You were a jury member in the 6th BIFED. The tenth of the interviews with the directors and jury members of the festival was made with you. Mustafa Dermanlı says, “We talked about cinema in Turkey, ecology and BIFED.” The topics of the conversation ranged from ecology to art, to poetry. You also said you were very hopeful about Turkey’s cinema. You started talking about T.S. Eliot’s essay Tradition and the Individual Talent (1919) which you saw as your “starting point”. You argued that as the tradition became richer, the number of quality films and directors increased. You also said, “It may sound a bit cliché, but I’m very hopeful.” WHAT CLICHÉ ARE YOU TALKING ABOUT, NACİ?! You have the virtue of being hopeful. It’s you who could explain you the best. I could read that interview over and over again. I’m sure those who read this letter would like to read it as well*. Who knows how many more times we will watch the conversation “A Century of Our Cinema” that you had with Turgay at TESAK. I can’t help wishing I was your student.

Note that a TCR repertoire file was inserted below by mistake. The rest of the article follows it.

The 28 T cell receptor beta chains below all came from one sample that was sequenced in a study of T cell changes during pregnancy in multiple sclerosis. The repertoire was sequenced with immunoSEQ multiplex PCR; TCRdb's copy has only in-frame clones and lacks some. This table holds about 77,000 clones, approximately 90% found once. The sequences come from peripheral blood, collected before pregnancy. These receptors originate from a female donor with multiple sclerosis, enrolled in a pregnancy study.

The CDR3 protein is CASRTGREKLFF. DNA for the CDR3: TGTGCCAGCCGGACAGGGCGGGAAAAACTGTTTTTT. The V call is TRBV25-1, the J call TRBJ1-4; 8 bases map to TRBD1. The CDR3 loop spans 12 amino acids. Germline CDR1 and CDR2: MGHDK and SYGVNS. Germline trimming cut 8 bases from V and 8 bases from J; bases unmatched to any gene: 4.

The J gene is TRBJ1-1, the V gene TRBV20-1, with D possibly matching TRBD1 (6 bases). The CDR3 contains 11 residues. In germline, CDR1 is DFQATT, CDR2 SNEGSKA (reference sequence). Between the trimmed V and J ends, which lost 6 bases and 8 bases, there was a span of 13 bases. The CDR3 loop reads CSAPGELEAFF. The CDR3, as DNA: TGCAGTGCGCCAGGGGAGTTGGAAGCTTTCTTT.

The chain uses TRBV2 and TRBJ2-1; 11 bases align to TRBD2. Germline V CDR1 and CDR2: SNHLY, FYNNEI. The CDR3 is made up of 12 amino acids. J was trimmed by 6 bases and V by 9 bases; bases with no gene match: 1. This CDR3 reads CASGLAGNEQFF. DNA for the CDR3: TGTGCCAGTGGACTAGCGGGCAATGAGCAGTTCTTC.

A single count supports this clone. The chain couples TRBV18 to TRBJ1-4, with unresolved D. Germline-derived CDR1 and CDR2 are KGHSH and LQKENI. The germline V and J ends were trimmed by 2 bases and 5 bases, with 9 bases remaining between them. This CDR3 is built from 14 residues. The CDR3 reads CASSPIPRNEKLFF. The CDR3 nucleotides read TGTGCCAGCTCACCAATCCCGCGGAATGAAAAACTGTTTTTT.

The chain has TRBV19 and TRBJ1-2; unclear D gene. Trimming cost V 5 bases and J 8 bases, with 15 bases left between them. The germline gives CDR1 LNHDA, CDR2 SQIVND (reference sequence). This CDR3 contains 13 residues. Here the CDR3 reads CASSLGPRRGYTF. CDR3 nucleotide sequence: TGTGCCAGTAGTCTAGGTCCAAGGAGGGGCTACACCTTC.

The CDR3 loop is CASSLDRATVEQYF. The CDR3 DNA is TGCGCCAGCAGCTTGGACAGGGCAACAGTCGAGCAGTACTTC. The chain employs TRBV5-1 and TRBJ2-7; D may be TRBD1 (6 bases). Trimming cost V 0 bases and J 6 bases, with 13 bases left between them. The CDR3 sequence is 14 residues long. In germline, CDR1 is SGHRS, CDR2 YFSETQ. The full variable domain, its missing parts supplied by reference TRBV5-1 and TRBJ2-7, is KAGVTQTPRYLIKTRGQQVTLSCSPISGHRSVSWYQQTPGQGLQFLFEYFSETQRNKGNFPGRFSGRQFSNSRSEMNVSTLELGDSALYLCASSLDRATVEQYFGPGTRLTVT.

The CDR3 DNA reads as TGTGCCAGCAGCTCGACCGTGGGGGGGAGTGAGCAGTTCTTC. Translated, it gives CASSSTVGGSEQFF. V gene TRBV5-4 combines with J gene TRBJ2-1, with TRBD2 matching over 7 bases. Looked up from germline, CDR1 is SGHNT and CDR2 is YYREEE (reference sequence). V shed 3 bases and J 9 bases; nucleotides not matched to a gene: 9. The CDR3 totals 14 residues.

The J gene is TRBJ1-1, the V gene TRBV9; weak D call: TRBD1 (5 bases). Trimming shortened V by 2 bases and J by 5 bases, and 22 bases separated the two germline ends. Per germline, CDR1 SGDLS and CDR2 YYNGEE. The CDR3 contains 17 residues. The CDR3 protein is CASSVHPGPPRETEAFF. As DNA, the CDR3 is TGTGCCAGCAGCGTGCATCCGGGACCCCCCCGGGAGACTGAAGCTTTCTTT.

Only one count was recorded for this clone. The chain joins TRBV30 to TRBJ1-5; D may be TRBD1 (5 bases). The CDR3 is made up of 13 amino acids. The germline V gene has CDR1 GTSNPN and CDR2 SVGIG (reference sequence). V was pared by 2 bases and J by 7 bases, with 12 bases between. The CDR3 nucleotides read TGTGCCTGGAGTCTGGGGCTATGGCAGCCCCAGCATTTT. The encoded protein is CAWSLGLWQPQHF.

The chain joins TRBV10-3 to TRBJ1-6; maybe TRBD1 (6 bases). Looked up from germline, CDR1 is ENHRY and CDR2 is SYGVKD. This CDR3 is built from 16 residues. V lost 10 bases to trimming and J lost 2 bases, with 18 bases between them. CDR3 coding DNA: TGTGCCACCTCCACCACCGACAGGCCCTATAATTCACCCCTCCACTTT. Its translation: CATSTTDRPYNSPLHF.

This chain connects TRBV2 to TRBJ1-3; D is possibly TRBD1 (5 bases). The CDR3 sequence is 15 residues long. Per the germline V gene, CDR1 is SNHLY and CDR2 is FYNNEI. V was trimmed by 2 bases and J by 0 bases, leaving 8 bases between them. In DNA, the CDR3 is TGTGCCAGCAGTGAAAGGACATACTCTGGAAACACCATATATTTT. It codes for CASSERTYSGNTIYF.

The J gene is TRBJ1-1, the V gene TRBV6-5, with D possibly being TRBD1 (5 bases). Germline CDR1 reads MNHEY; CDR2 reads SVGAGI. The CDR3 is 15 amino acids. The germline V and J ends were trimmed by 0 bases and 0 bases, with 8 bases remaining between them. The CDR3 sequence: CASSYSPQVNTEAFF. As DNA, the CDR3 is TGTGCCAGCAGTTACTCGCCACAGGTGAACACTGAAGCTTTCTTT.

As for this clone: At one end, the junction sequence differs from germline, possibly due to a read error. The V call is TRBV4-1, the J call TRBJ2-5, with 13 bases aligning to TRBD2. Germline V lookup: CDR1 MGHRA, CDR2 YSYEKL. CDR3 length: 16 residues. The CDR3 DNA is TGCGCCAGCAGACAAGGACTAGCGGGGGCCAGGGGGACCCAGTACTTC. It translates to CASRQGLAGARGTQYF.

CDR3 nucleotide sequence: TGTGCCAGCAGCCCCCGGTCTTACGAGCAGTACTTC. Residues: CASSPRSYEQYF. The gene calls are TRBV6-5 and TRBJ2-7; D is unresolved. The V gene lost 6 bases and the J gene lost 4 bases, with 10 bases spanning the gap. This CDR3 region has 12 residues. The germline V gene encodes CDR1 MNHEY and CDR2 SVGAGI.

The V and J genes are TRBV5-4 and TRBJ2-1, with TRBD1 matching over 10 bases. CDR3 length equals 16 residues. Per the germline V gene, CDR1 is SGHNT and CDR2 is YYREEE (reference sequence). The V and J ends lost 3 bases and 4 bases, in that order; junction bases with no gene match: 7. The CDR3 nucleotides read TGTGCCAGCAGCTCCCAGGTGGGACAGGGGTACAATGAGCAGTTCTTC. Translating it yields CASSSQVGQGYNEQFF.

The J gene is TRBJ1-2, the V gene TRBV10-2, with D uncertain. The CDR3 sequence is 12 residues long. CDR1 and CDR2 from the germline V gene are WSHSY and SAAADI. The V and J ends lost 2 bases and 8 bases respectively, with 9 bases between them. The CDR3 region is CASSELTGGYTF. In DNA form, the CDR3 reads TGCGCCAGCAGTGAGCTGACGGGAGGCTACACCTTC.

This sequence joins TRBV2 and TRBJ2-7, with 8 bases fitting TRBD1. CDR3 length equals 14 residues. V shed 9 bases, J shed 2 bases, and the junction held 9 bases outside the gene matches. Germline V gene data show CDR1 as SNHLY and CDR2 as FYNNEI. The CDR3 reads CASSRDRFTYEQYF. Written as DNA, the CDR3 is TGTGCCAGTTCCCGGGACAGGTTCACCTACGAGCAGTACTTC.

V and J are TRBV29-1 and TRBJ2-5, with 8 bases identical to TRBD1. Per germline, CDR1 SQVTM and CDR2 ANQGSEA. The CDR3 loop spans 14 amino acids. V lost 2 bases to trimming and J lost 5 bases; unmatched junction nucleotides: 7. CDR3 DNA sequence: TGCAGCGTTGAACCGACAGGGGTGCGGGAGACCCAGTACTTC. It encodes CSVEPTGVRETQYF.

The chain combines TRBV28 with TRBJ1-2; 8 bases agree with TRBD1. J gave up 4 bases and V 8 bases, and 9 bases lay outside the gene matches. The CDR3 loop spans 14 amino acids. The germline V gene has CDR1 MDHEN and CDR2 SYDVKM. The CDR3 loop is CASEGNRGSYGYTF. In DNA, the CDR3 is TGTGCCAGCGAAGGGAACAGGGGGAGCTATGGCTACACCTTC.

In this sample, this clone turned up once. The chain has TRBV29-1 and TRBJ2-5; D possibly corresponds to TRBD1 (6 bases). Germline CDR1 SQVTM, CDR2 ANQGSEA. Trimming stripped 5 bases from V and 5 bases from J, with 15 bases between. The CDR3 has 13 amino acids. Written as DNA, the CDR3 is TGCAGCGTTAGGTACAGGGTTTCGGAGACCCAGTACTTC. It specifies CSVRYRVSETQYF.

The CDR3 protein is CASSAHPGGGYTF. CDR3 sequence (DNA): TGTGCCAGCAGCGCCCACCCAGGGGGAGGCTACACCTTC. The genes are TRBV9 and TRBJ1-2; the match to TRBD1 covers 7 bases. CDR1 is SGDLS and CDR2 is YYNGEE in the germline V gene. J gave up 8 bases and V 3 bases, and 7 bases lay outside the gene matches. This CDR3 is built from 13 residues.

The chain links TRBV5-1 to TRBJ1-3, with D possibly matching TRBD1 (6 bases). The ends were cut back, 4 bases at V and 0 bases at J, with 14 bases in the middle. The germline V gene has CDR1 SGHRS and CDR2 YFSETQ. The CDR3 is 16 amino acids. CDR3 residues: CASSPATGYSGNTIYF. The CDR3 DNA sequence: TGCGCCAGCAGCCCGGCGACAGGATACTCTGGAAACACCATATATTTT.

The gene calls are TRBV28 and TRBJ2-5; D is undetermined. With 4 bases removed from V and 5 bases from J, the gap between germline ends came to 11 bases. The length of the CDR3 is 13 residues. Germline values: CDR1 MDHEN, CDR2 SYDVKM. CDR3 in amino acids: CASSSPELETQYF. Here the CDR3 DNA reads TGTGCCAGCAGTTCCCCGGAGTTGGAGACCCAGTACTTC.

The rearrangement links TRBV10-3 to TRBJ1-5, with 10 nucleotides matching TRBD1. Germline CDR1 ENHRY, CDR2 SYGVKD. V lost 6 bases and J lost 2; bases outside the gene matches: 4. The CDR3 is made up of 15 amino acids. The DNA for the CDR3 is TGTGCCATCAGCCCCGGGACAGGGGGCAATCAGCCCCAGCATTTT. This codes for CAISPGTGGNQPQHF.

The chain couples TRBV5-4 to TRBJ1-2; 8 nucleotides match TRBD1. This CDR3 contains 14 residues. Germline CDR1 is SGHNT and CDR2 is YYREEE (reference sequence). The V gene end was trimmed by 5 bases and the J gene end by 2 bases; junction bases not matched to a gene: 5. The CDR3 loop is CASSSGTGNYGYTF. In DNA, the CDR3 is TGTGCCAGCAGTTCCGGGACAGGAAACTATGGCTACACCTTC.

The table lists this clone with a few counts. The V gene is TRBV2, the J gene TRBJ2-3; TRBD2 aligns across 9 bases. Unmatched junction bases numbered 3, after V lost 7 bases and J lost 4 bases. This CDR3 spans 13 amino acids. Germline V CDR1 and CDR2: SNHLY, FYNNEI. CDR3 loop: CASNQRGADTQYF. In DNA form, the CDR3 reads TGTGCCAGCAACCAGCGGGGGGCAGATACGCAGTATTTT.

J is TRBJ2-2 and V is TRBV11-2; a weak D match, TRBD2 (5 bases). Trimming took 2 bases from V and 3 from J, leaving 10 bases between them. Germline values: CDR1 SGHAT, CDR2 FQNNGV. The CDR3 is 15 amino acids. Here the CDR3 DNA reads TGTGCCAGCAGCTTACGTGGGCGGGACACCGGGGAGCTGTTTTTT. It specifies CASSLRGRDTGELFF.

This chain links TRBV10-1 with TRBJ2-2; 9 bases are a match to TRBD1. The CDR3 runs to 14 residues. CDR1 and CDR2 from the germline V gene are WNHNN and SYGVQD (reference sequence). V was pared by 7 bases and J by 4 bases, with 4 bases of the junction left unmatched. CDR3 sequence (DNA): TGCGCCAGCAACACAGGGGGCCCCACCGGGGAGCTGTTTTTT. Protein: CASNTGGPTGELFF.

I couldn’t get enough of the stories you told us, no matter how many times we heard them. You never got tired of telling them, and we never got tired of listening to them. One day, you phoned me and said, “Dear Leylâ, I owe you.” I was surprised. What could you possibly owe me? “You recommended me a really good novel, and thanks to you, I read Emanet Zaman (Entrusted Time),” you said, “now, it’s my turn to recommend you a book. An interesting book that you can read in different moods: Kırmızı Kazak (The Red Sweater).” And there were also these cookbooks that we bought without each other’s knowledge. When you told my mom that you added cinnamon to the cranberry bean dish, I thought to myself that you may have got it from Marianna Yerasimos’ recipes. Sofranız Şen Olsun (May Your Table Be Joyful) was another favorite of ours. It cannot a coincidence that we met at Sevim’s marzipan shop, Bebek Badem Ezmesi.